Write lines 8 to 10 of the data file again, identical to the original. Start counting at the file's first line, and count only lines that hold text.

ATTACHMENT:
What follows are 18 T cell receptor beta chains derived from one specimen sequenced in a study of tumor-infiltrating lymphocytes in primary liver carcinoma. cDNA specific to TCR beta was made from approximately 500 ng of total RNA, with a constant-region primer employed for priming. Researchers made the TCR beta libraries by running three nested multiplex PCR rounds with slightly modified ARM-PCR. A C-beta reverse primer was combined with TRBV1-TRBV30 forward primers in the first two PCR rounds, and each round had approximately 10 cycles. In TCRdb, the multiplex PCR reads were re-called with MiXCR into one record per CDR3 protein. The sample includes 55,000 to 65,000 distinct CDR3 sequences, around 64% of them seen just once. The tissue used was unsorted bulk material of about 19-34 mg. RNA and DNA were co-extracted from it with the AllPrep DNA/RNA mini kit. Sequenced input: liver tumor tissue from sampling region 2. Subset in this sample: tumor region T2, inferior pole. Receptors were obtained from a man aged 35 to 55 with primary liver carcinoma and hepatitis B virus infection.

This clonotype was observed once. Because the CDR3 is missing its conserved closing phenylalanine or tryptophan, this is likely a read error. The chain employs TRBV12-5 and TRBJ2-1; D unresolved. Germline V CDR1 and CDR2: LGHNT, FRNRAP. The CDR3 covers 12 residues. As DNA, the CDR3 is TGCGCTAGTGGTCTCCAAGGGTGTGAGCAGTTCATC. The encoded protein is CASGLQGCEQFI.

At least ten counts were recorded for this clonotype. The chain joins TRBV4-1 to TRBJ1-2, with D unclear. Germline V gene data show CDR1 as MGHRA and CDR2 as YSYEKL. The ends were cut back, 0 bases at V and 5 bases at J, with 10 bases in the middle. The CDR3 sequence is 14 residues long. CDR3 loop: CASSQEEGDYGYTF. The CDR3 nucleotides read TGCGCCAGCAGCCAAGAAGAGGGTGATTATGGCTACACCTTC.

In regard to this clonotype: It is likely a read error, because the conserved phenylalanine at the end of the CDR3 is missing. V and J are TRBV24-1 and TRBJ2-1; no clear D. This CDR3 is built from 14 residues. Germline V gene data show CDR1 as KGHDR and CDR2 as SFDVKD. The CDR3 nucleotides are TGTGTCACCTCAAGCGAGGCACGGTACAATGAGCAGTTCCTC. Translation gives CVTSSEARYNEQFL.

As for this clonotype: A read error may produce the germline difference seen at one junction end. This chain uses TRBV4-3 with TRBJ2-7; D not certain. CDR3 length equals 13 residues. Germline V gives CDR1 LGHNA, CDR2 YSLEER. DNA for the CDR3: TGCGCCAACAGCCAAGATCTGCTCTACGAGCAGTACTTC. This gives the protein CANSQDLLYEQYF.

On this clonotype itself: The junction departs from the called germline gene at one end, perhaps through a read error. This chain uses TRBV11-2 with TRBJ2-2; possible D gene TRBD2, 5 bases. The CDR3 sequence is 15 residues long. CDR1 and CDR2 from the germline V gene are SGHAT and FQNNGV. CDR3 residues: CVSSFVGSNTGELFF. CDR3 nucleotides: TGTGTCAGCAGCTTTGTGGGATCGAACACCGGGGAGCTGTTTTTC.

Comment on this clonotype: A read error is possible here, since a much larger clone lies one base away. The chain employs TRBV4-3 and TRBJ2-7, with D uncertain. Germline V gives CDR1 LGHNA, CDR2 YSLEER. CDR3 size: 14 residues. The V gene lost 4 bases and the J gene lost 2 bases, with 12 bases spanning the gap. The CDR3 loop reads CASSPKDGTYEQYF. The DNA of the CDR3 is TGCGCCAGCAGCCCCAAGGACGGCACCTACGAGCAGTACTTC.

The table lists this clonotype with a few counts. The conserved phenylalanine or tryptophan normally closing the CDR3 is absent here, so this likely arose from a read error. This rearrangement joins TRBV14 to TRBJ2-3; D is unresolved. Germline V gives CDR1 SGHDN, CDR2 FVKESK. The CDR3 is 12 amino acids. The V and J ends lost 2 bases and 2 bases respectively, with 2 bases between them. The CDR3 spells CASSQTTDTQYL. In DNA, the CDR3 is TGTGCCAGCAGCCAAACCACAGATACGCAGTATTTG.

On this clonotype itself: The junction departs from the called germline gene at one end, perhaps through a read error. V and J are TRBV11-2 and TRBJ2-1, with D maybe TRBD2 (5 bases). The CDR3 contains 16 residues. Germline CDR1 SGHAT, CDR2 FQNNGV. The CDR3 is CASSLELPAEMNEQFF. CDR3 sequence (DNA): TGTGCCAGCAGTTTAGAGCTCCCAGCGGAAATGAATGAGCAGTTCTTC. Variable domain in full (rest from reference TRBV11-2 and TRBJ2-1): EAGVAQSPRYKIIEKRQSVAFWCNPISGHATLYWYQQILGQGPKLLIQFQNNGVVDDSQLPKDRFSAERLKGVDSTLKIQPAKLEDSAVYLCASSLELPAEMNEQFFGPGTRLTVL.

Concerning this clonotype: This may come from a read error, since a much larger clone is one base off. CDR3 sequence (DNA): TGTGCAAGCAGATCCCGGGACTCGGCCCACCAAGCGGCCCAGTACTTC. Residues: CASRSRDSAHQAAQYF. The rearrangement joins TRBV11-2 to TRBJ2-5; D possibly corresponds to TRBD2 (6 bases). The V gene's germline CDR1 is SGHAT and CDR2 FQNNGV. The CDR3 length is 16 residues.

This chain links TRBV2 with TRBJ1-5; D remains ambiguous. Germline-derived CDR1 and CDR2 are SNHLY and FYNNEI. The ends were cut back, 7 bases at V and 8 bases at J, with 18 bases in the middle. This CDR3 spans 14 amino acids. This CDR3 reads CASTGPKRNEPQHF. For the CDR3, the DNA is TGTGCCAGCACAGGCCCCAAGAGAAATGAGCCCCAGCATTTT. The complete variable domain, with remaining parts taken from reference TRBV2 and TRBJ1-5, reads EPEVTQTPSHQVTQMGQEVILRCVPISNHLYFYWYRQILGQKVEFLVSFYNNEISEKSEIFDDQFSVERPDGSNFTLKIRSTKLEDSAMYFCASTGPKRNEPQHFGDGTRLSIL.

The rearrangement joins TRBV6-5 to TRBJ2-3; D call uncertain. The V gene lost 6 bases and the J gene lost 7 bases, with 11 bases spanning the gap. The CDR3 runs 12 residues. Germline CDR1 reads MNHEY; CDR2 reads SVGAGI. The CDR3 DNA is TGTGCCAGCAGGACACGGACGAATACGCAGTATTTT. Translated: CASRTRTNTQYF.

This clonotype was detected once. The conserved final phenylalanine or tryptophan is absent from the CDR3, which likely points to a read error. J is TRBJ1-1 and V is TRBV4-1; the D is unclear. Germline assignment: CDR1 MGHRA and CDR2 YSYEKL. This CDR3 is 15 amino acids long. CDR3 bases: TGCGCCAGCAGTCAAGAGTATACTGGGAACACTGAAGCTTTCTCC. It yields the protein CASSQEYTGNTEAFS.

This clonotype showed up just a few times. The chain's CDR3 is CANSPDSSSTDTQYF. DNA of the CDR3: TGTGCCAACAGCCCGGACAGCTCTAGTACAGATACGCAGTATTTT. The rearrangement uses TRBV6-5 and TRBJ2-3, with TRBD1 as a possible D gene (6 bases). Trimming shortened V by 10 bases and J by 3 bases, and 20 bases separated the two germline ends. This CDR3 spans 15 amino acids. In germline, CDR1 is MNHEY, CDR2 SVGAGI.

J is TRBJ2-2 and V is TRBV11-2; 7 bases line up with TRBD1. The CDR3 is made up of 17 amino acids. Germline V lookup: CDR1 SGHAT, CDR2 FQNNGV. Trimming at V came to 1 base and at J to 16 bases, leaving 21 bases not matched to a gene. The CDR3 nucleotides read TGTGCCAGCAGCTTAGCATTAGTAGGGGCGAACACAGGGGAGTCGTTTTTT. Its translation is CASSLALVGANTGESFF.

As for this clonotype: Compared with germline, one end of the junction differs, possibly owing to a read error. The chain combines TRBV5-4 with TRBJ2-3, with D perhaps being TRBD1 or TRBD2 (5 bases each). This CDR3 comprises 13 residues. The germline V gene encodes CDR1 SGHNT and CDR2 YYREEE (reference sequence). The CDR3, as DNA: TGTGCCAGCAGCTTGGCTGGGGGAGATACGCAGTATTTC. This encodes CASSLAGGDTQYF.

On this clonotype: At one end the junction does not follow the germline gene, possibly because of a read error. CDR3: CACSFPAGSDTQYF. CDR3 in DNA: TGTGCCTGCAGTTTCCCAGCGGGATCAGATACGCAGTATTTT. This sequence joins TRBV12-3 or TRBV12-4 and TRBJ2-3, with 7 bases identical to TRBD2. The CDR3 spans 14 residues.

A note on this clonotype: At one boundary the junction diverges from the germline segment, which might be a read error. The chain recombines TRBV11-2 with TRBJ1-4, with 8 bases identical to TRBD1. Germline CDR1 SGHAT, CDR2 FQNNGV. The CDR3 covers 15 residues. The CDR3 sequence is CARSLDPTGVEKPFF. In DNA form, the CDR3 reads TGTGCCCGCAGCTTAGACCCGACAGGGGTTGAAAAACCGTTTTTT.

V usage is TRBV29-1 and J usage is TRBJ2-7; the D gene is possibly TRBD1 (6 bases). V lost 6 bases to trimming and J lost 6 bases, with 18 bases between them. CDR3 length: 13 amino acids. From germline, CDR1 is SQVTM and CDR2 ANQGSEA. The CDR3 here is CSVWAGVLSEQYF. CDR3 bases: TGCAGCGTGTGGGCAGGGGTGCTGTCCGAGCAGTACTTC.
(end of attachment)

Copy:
The table lists this clonotype with a few counts. The conserved phenylalanine or tryptophan normally closing the CDR3 is absent here, so this likely arose from a read error. This rearrangement joins TRBV14 to TRBJ2-3; D is unresolved. Germline V gives CDR1 SGHDN, CDR2 FVKESK. The CDR3 is 12 amino acids. The V and J ends lost 2 bases and 2 bases respectively, with 2 bases between them. The CDR3 spells CASSQTTDTQYL. In DNA, the CDR3 is TGTGCCAGCAGCCAAACCACAGATACGCAGTATTTG.

On this clonotype itself: The junction departs from the called germline gene at one end, perhaps through a read error. V and J are TRBV11-2 and TRBJ2-1, with D maybe TRBD2 (5 bases). The CDR3 contains 16 residues. Germline CDR1 SGHAT, CDR2 FQNNGV. The CDR3 is CASSLELPAEMNEQFF. CDR3 sequence (DNA): TGTGCCAGCAGTTTAGAGCTCCCAGCGGAAATGAATGAGCAGTTCTTC. Variable domain in full (rest from reference TRBV11-2 and TRBJ2-1): EAGVAQSPRYKIIEKRQSVAFWCNPISGHATLYWYQQILGQGPKLLIQFQNNGVVDDSQLPKDRFSAERLKGVDSTLKIQPAKLEDSAVYLCASSLELPAEMNEQFFGPGTRLTVL.

Concerning this clonotype: This may come from a read error, since a much larger clone is one base off. CDR3 sequence (DNA): TGTGCAAGCAGATCCCGGGACTCGGCCCACCAAGCGGCCCAGTACTTC. Residues: CASRSRDSAHQAAQYF. The rearrangement joins TRBV11-2 to TRBJ2-5; D possibly corresponds to TRBD2 (6 bases). The V gene's germline CDR1 is SGHAT and CDR2 FQNNGV. The CDR3 length is 16 residues.